It’s Father’s Day this Sunday, and I can’t think of a better way to make your dad happy than with a rack of delectable, meat-falling-off-the-bones, sticky, messy baby back ribs.
Our family’s favorite recipe also happens to be incredibly easy. Most of the cooking time occurs in the oven, where the ribs cook nice and slow until they’re rendered tender and juicy. Then they’re brushed with barbecue sauce and finished on the grill, giving them those distinctive grill marks and the smoky flavor that implies all-day fussing.
I used baby back ribs, but you can also use this technique for regular spare ribs, which are sometimes called St. Louis-style spareribs; you’ll see a note at the end of the recipe with simple recipe adjustments.
One more thing. The name “baby back” always makes me feel squeamish, but rest assured that the ribs are from adult pork. The name refers to the cut, which is shorter in relation to bigger spareribs. Stores like Whole Foods and Sprouts sell ethically raised pork from high welfare producers like Niman Ranch.
Let’s Make Some Tasty Pork Ribs
Begin by using that weird little boning knife in your knife set to remove any excess fat and membranes you can remove easily. Don’t sweat this step, just trim things up a bit if needed.
I guess now would be a good time to confess that I usually purchase a disposable aluminum roasting pan for this recipe.
Yes, I do feel guilty using a disposable pan because it’s not green. On the other hand, scrubbing the roasting pan uses a lot of water and causes me brain damage because it’s such a mess. When I’m done with the disposable pan, I wipe it out and put in the recycle bin. I don’t know what the perfect answer is to this conundrum, but do you ever struggle with these choices like I do?
Anyway, you can use a roasting pan with a rack, or buy a disposable pan with some bumpy places at the bottom. Do what works best for you, and either one will be fine.
Arrange the ribs in the bottom of the pan, and if you’re using a disposable pan put it on a baking sheet for stability.
Sprinkle the ribs all over liberally with Liquid Smoke. If you haven’t used it before, Liquid Smoke sounds like the weirdest product. It tastes like wet charred hickory wood chips, and imparts a very pure smoke flavor without any of the work normally involved with smoking meat.
Next, use a brush to distribute the Liquid Smoke all over the ribs. Then sprinkle them with garlic powder, salt and pepper.
If you’re prone to guilt like me, you might feel bad about using garlic powder and think that perhaps a “real” cook should peel and mince fresh garlic and rub that on the ribs. You certainly could, but believe me when I tell you that garlic powder was made for a recipe like this. You can sprinkle it on every nook and cranny of the ribs, and it won’t burn and get bitter on the grill like fresh garlic. So put that guilt away and do something fun during the time you saved chopping garlic, like reading Garrison Keillor’s recent limerick about trying to relax on a cruise ship.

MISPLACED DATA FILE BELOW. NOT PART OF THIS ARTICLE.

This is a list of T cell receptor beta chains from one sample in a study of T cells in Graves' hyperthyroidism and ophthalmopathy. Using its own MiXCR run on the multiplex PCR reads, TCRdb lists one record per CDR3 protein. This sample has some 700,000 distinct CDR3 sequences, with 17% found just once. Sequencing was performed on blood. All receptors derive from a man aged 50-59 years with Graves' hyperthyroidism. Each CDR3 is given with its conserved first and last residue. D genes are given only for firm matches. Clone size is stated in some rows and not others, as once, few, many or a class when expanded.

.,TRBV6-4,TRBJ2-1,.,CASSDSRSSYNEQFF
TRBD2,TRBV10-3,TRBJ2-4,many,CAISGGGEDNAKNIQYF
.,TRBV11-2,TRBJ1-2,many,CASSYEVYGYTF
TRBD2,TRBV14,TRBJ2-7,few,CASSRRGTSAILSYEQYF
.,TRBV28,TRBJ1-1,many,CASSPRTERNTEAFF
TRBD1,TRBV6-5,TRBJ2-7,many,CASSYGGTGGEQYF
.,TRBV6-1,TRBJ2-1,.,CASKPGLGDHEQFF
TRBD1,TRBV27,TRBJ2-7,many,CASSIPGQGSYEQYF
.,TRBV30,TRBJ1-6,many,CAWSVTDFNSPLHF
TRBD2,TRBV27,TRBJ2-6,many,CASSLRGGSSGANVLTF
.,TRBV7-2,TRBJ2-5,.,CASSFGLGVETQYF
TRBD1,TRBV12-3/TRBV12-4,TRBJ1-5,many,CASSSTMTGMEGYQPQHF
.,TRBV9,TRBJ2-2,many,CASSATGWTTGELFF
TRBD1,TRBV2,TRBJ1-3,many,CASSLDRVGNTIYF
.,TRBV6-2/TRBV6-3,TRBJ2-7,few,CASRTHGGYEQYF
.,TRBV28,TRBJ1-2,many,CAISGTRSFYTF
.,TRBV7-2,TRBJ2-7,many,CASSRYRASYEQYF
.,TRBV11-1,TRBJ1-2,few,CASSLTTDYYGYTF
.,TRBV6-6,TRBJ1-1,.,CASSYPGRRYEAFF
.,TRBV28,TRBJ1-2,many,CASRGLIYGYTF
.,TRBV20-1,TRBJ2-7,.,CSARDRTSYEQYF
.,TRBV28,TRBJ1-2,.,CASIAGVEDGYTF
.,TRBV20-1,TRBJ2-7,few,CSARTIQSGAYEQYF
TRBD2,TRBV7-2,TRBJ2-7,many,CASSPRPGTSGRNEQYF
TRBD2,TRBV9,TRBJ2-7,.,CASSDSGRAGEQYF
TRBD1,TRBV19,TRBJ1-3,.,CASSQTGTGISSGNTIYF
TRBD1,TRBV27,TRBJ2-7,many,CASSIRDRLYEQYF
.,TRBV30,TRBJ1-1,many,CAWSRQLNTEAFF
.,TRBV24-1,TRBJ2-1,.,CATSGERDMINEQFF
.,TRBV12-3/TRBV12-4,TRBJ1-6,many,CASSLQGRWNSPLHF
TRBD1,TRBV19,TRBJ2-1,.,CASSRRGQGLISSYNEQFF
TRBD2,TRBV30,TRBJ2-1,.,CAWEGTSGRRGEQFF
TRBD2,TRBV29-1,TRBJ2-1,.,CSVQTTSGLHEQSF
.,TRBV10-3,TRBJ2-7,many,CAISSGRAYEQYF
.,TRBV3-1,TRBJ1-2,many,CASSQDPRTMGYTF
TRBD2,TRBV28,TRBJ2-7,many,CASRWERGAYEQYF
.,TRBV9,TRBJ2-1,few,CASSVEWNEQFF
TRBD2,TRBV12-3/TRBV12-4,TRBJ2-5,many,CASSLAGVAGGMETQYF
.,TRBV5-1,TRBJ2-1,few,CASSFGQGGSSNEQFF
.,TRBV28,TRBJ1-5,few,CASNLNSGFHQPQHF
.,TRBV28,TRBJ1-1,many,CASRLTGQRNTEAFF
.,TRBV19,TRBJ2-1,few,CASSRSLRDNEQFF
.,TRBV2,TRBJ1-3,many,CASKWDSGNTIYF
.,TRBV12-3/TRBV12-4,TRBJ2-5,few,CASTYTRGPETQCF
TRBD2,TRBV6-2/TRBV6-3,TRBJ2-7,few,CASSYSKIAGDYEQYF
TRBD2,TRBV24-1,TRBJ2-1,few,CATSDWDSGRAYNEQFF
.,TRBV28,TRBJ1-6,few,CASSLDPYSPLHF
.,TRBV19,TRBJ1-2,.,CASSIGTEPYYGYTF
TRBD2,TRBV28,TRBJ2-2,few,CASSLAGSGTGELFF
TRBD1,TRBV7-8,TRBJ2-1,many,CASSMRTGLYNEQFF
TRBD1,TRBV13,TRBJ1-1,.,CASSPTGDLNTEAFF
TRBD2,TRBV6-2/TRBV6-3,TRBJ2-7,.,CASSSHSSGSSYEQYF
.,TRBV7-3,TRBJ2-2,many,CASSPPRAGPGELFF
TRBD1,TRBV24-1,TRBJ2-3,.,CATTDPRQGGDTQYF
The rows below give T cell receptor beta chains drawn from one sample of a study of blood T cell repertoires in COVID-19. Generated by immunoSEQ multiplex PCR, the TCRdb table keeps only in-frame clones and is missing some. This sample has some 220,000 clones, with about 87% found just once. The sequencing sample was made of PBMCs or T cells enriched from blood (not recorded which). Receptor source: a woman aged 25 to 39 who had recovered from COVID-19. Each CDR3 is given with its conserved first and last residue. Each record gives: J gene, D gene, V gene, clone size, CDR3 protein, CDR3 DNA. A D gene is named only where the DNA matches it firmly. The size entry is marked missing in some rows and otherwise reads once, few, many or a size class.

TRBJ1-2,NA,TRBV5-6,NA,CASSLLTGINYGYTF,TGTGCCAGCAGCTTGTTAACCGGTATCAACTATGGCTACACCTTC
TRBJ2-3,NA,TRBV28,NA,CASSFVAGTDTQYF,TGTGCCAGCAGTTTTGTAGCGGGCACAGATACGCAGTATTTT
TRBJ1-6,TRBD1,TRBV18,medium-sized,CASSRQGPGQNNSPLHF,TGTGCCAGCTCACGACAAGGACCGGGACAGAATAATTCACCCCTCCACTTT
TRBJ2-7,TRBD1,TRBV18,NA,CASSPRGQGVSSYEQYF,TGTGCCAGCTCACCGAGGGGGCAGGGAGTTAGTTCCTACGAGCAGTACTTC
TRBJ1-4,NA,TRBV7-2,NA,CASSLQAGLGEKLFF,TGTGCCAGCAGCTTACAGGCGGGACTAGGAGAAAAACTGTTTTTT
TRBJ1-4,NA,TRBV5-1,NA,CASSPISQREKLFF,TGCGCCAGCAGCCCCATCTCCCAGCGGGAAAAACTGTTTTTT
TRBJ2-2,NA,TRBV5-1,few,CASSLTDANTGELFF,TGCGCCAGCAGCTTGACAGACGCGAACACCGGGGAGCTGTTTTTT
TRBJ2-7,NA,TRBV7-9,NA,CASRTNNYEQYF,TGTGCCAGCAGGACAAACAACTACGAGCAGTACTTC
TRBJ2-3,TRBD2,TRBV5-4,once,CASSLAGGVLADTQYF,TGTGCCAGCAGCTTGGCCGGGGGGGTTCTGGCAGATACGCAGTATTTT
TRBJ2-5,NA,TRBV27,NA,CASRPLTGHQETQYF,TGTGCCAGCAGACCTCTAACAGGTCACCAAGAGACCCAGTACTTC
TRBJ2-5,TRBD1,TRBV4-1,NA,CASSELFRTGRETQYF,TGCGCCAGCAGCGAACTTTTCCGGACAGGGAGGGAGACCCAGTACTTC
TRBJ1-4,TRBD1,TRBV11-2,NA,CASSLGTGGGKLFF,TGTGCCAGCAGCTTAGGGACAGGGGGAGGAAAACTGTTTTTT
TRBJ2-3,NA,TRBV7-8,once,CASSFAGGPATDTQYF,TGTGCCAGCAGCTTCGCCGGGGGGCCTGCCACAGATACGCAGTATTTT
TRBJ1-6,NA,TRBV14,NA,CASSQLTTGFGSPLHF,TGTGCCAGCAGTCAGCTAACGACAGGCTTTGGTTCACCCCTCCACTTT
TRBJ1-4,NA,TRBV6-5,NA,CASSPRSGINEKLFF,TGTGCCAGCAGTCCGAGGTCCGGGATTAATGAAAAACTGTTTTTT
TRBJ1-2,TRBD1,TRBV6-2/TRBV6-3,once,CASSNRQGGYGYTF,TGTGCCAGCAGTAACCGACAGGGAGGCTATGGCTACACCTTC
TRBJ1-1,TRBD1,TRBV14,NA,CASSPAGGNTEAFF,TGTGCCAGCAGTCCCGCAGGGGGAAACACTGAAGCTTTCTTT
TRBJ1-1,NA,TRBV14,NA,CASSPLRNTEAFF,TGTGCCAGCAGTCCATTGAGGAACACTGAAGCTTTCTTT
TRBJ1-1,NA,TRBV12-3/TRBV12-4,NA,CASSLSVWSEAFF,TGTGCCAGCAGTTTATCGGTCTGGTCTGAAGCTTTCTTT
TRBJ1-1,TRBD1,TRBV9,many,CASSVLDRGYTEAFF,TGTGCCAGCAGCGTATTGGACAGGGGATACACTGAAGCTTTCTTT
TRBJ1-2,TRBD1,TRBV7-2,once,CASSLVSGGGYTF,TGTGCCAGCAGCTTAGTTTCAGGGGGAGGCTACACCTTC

Add 1/3 cup of water to the bottom of the pan and cover it tightly with aluminum foil. I fold together two pieces of foil and make a little seam in the middle to cover the whole pan.
Tuck the pan in the oven and bake the ribs for 2 hours. Your house will start to smell amazing! Your neighbors will drop by under the guise of borrowing tools just to see what you’re cooking.
During the second hour of baking, heat your grill to medium high so that it’s ready when the ribs are done. Brush the grill grate with a little peanut oil so the ribs don’t stick. Brush the ribs all over with barbecue sauce and place them on the grill.
Cook them for about 6-8 minutes on each side, brushing occasionally with more sauce.
Remove to a platter, tent it with foil and cool for 5 minutes. Then use a sharp knife to cut between each rib.
Serve with more sauce on the side. Enjoy! Here’s the easy recipe:
- 2 racks baby back ribs, trimmed of excess fat and membrane
- 1/4 cup Liquid Smoke flavoring
- 1 teaspoon garlic powder
- 1 teaspoon salt
- 1 teaspoon freshly ground black pepper
- 1/3 cup water
- peanut oil for brushing grill
- 2 cups barbecue sauce of your choice
- Preheat oven to 300 degrees F and move the oven rack to the center of the oven if necessary.
- Arrange the ribs in a roasting pan and brush with the Liquid Smoke flavoring on both sides. Sprinkle both sides with the garlic powder, salt and pepper.
- Use a measuring cup to pour the water in a corner of the pan. (Don't pour the water over the ribs or the seasonings will wash off!) Cover the pan tightly with foil.
- Bake ribs for 2 hours. About 30 minutes before the ribs are done, preheat a grill to medium-high heat.
- Remove the pan from the oven and cool on a rack for 10 minutes before removing foil. Transfer the ribs to a large pan or platter and brush all over with barbecue sauce.
- Brush the grill grate with peanut oil to prevent sticking. Arrange the rib racks on the grill and cook until grill marks appear and barbecue sauce gets sticky, about 6 minutes per side.
- Transfer the ribs from the grill to a pan or platter and tent with foil. Allow to rest for 10 minutes. Use a sharp knife to cut between the ribs. Serve accompanied with additional barbecue sauce.
If using St. Louis-style spareribs, the slabs are usually larger; an average 2.5 pound slab will generally feed about 3 people. Increase the Liquid Smoke, salt, pepper, water and barbecue sauce proportionally, and bake the St. Louis-style ribs for 2.5 to 3 hours in the oven until meat is tender before transferring to the grill.
Amount Per Serving: Calories: 778Total Fat: 38gSaturated Fat: 13gTrans Fat: 0gUnsaturated Fat: 23gCholesterol: 132mgSodium: 2403mgCarbohydrates: 69gFiber: 2gSugar: 55gProtein: 38g
Here’s an image for saving and sharing on Pinterest:
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Have a great weekend, and happy Father’s Day to all the great guys out there who love and care for kids.